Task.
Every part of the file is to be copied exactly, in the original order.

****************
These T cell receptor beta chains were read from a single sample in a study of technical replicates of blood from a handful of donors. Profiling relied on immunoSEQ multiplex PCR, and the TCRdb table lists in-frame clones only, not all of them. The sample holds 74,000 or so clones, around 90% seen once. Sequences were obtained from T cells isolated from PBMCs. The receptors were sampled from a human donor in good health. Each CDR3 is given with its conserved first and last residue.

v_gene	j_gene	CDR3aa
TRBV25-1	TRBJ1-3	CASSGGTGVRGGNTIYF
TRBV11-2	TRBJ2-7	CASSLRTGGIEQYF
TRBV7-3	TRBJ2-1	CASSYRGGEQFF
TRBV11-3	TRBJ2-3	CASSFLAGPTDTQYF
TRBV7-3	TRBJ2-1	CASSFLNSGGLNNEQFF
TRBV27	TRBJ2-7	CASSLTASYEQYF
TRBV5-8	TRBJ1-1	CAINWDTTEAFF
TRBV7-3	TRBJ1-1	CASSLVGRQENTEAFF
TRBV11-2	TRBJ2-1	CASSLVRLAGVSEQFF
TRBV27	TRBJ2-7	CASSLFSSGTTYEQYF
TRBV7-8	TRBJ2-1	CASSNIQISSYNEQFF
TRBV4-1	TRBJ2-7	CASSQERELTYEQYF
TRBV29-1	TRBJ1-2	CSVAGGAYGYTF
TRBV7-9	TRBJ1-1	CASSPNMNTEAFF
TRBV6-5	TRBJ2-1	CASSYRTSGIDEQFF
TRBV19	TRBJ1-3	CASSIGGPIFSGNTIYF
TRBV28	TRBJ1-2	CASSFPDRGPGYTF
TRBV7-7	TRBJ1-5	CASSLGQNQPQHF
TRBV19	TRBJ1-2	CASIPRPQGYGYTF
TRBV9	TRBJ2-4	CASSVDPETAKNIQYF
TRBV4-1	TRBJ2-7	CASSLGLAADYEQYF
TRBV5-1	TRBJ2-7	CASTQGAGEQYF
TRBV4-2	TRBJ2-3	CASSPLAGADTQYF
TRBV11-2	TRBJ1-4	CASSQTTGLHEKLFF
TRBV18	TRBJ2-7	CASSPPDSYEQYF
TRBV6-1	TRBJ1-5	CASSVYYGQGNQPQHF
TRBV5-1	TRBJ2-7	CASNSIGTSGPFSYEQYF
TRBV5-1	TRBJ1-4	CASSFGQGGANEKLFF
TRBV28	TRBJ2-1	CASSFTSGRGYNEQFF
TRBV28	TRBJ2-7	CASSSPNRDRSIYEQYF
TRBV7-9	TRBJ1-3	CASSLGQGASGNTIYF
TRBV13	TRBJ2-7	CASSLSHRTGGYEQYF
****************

These T cell receptor beta chains were read from a single sample in a study of technical replicates of blood from a handful of donors. Profiling relied on immunoSEQ multiplex PCR, and the TCRdb table lists in-frame clones only, not all of them. The sample holds 74,000 or so clones, around 90% seen once. Sequences were obtained from T cells isolated from PBMCs. The receptors were sampled from a human donor in good health. Each CDR3 is given with its conserved first and last residue.

v_gene	j_gene	CDR3aa
TRBV25-1	TRBJ1-3	CASSGGTGVRGGNTIYF
TRBV11-2	TRBJ2-7	CASSLRTGGIEQYF
TRBV7-3	TRBJ2-1	CASSYRGGEQFF
TRBV11-3	TRBJ2-3	CASSFLAGPTDTQYF
TRBV7-3	TRBJ2-1	CASSFLNSGGLNNEQFF
TRBV27	TRBJ2-7	CASSLTASYEQYF
TRBV5-8	TRBJ1-1	CAINWDTTEAFF
TRBV7-3	TRBJ1-1	CASSLVGRQENTEAFF
TRBV11-2	TRBJ2-1	CASSLVRLAGVSEQFF
TRBV27	TRBJ2-7	CASSLFSSGTTYEQYF
TRBV7-8	TRBJ2-1	CASSNIQISSYNEQFF
TRBV4-1	TRBJ2-7	CASSQERELTYEQYF
TRBV29-1	TRBJ1-2	CSVAGGAYGYTF
TRBV7-9	TRBJ1-1	CASSPNMNTEAFF
TRBV6-5	TRBJ2-1	CASSYRTSGIDEQFF
TRBV19	TRBJ1-3	CASSIGGPIFSGNTIYF
TRBV28	TRBJ1-2	CASSFPDRGPGYTF
TRBV7-7	TRBJ1-5	CASSLGQNQPQHF
TRBV19	TRBJ1-2	CASIPRPQGYGYTF
TRBV9	TRBJ2-4	CASSVDPETAKNIQYF
TRBV4-1	TRBJ2-7	CASSLGLAADYEQYF
TRBV5-1	TRBJ2-7	CASTQGAGEQYF
TRBV4-2	TRBJ2-3	CASSPLAGADTQYF
TRBV11-2	TRBJ1-4	CASSQTTGLHEKLFF
TRBV18	TRBJ2-7	CASSPPDSYEQYF
TRBV6-1	TRBJ1-5	CASSVYYGQGNQPQHF
TRBV5-1	TRBJ2-7	CASNSIGTSGPFSYEQYF
TRBV5-1	TRBJ1-4	CASSFGQGGANEKLFF
TRBV28	TRBJ2-1	CASSFTSGRGYNEQFF
TRBV28	TRBJ2-7	CASSSPNRDRSIYEQYF
TRBV7-9	TRBJ1-3	CASSLGQGASGNTIYF
TRBV13	TRBJ2-7	CASSLSHRTGGYEQYF